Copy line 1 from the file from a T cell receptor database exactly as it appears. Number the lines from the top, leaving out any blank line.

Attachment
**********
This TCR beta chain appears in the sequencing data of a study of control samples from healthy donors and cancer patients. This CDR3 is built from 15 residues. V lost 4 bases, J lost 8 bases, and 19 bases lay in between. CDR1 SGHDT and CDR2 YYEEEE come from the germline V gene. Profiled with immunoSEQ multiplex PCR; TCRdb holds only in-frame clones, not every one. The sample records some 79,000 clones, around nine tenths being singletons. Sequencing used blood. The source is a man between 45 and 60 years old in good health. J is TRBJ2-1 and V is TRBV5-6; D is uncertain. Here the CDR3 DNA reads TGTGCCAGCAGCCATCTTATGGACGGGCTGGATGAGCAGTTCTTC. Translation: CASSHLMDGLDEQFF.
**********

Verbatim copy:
This TCR beta chain appears in the sequencing data of a study of control samples from healthy donors and cancer patients. This CDR3 is built from 15 residues. V lost 4 bases, J lost 8 bases, and 19 bases lay in between. CDR1 SGHDT and CDR2 YYEEEE come from the germline V gene. Profiled with immunoSEQ multiplex PCR; TCRdb holds only in-frame clones, not every one. The sample records some 79,000 clones, around nine tenths being singletons. Sequencing used blood. The source is a man between 45 and 60 years old in good health. J is TRBJ2-1 and V is TRBV5-6; D is uncertain. Here the CDR3 DNA reads TGTGCCAGCAGCCATCTTATGGACGGGCTGGATGAGCAGTTCTTC. Translation: CASSHLMDGLDEQFF.